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Many employers still not paying living wage

This news post is about 8 years old
 

Significant number of workers not getting the living wage, research finds

Thousands of employees are still not being paid the living wage in Scotland, new research reveals.

More than 400,000 workers are not being paid the figure according to a study by auditors KPMG.

The living wage increased by 20p to £7.85 an hour this week while the minimum wage remains at £6.50.

Campaigners made the announcement as part of Living Wage Week which runs from 2 to 8 November.

During the week, The Living Wage Campaign hopes to encourage more employers in Scotland to deliver the £7.85 hourly figure and will run a series of events across the country highlighting the benefits of paying the wage.

Most below of those not earning the living wage work in the retail, catering and care sectors.

In the past year Scottish-based organisations including Standard Life, RBS and the SECC have all signed up to become accredited employers.

And Hearts became the first Scottish football club to enforce the living wage.

However according to KPMG some firms have said they cannot afford to pay it.

KPMG spokeswoman Margaret Butler said: "The research identifies statistics and trends, but it also reports the concerns of people earning below the living wage who expect their finances to worsen during the next 12 months and shows that debt levels have continued to rise among this group.

The living wage may not be possible for every business, but is certainly possible as well as enlightening to explore the feasibility of paying it

"Unless wages rise, a significant sector of the Scottish population will see themselves caught between the desire to contribute to society and the inability to afford to do so."

Butler added: "Business benefits of the living wage include higher staff retention and productivity, and nearly 60 responsible businesses in Scotland such as SSE and Glasgow Caledonian University recognise this.

"The living wage may not be possible for every business, but is certainly possible as well as enlightening to explore the feasibility of paying it."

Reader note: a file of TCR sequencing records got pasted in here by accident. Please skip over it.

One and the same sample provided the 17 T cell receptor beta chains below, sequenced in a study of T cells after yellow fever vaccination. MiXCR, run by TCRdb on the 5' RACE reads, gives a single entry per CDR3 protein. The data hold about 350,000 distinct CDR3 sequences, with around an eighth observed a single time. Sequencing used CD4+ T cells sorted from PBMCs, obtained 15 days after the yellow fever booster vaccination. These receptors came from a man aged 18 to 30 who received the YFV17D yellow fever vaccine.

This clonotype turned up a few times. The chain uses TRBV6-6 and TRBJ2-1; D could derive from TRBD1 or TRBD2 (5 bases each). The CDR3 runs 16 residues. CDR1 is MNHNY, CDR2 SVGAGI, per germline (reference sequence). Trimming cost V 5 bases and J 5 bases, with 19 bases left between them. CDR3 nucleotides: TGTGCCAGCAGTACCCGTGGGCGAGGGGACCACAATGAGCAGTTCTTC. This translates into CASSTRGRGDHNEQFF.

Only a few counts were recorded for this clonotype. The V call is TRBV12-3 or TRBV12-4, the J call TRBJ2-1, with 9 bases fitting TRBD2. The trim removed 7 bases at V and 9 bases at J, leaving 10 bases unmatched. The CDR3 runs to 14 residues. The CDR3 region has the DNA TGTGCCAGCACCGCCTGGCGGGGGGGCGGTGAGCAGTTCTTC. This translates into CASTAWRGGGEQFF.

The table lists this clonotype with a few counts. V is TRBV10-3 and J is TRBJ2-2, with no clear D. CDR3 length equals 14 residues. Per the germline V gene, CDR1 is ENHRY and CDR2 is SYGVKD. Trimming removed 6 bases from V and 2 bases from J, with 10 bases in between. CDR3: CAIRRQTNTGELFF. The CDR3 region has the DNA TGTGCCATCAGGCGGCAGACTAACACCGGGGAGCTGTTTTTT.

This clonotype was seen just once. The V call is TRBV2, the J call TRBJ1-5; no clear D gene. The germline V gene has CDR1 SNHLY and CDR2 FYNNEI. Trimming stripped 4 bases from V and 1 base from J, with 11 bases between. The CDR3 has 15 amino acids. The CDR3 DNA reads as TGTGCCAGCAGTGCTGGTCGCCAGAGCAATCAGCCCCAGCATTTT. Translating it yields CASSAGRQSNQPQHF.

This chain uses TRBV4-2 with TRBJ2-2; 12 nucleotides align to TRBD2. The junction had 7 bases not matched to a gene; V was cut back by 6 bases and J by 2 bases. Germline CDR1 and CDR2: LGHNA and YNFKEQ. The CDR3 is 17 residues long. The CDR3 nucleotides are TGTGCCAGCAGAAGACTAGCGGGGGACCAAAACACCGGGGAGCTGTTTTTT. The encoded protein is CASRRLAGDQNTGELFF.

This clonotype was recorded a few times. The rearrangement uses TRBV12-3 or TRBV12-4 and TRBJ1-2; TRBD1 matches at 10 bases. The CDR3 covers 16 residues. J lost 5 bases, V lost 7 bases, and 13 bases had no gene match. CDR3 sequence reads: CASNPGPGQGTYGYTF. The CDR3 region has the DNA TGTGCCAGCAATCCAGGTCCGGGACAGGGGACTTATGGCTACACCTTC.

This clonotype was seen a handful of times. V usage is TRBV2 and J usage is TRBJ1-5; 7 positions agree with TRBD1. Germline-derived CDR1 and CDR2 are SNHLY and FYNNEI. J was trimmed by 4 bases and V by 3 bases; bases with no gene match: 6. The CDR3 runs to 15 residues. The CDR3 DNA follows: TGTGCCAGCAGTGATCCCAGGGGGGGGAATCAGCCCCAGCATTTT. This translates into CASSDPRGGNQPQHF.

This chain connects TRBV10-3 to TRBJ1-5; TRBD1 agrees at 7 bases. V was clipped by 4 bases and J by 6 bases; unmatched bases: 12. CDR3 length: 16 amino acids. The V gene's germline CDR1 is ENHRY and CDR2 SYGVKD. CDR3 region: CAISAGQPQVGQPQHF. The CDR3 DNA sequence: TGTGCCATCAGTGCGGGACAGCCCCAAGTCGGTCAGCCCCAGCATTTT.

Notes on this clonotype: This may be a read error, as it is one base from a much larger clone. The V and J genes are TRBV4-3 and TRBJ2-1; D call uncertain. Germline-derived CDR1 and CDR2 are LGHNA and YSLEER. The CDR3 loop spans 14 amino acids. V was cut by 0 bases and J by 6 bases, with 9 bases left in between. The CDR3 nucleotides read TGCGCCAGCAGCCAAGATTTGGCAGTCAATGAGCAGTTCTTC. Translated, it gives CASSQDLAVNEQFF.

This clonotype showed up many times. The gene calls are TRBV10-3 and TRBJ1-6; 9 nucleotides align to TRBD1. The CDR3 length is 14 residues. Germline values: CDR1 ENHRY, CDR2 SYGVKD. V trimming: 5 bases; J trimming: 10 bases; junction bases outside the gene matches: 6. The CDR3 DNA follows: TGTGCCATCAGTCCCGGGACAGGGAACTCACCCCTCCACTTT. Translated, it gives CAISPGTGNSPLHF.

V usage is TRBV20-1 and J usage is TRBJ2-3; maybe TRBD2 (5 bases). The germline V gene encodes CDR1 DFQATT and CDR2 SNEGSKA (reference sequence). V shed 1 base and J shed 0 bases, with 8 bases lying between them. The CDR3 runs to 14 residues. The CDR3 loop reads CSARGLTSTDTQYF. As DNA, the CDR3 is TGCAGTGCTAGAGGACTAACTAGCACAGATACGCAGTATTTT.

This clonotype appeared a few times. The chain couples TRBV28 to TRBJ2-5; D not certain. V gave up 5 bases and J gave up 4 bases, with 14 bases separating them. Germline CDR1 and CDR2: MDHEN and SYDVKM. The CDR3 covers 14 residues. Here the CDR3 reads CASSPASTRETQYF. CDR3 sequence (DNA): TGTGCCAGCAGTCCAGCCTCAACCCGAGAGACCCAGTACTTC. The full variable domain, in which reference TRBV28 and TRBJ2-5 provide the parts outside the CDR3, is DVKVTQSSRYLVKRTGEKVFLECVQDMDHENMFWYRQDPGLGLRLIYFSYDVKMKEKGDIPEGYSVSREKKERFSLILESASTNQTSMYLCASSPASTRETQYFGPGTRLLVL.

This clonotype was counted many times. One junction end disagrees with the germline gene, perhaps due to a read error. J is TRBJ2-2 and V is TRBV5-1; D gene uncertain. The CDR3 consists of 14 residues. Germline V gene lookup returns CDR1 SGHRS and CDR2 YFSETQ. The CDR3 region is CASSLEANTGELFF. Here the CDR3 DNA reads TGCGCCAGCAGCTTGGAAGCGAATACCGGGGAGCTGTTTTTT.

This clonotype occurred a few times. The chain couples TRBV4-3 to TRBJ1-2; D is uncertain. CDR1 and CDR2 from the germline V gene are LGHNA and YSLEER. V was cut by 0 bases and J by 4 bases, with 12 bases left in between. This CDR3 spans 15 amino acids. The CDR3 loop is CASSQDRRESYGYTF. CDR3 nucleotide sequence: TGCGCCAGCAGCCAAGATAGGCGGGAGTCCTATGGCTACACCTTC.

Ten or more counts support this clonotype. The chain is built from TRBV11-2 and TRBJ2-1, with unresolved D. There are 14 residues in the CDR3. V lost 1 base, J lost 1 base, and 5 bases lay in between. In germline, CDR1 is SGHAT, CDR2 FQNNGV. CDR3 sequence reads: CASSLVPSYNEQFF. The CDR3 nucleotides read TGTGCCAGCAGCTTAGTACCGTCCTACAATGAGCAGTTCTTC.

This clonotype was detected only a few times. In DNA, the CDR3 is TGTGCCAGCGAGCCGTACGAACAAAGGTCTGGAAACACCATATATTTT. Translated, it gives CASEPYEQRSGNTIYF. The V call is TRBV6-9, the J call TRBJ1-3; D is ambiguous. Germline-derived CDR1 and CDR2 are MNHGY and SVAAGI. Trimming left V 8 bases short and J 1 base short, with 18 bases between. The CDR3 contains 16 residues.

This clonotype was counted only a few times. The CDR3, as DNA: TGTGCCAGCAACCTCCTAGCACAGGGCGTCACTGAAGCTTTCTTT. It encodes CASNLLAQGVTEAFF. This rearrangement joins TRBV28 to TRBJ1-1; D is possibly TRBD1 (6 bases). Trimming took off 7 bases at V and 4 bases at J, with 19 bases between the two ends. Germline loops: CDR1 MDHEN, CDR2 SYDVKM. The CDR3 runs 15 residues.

The government is funding a pilot by the Poverty Alliance over the next year to promote take up of the living wage and increase the number of employers paying it.

Director of the Poverty Alliance, Peter Kelly, said: "The living wage in Scotland is now gaining genuine momentum with employers - the number of employers paying it here has tripled from 20 to 60 in the last six months.

"But there is no room for complacency. Low pay and in-work poverty is one of the main causes of child poverty in Scotland, so we need to build on the good work that has already been done.

The Living Wage Foundation said the new £7.85 rate "reflects the real cost of living, rewarding a hard day's work with a fair day's pay".

Director Rhys Moore said: "Low pay costs the taxpayer money - firms that pay the minimum wage are seeing their workers' pay topped up through the benefits system.

"So it's right that we recognise and celebrate those employers who are voluntarily signing up to the higher living wage, and saving the taxpayer money in the process."

Scottish Government Finance Secretary John Swinney MSP said: "We are firmly of the view that employers should reward their staff fairly, which is why all public sector staff under our direct control receive at least the Scottish Living Wage rate and will do for the duration of this parliament."

 

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